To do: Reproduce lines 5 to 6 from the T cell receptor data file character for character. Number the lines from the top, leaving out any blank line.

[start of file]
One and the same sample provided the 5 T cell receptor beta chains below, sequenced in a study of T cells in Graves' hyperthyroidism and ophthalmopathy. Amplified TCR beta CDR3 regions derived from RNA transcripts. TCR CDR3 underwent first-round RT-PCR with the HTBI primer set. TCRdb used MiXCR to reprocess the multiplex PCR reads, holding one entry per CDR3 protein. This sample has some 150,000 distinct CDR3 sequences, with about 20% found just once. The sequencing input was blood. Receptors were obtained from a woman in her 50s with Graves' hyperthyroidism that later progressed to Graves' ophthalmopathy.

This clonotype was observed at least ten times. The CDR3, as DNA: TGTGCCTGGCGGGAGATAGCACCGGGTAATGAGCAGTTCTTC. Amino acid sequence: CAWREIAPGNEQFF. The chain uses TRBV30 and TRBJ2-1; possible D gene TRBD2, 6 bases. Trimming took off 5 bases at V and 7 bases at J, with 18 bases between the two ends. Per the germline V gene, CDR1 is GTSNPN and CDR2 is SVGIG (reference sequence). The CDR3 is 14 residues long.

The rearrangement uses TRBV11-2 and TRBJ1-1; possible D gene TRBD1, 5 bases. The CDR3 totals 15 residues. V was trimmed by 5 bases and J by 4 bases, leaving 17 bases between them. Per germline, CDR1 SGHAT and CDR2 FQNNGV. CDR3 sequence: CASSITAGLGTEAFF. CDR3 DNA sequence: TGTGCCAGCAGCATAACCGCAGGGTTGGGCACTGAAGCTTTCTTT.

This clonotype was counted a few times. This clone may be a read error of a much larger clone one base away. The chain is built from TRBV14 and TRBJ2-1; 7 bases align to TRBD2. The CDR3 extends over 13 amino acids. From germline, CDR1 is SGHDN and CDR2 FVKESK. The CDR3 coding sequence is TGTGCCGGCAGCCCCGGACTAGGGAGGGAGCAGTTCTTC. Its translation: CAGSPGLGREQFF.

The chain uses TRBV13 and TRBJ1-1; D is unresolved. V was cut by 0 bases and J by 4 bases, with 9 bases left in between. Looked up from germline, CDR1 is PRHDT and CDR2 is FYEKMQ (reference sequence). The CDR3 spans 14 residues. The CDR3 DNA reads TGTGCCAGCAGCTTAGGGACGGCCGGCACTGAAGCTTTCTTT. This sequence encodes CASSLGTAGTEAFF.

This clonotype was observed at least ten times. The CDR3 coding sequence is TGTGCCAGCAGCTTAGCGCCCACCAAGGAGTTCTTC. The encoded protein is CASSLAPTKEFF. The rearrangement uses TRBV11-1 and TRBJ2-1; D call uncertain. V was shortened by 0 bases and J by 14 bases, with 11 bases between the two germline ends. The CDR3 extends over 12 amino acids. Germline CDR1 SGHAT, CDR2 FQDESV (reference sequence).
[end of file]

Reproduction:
The chain uses TRBV13 and TRBJ1-1; D is unresolved. V was cut by 0 bases and J by 4 bases, with 9 bases left in between. Looked up from germline, CDR1 is PRHDT and CDR2 is FYEKMQ (reference sequence). The CDR3 spans 14 residues. The CDR3 DNA reads TGTGCCAGCAGCTTAGGGACGGCCGGCACTGAAGCTTTCTTT. This sequence encodes CASSLGTAGTEAFF.

This clonotype was observed at least ten times. The CDR3 coding sequence is TGTGCCAGCAGCTTAGCGCCCACCAAGGAGTTCTTC. The encoded protein is CASSLAPTKEFF. The rearrangement uses TRBV11-1 and TRBJ2-1; D call uncertain. V was shortened by 0 bases and J by 14 bases, with 11 bases between the two germline ends. The CDR3 extends over 12 amino acids. Germline CDR1 SGHAT, CDR2 FQDESV (reference sequence).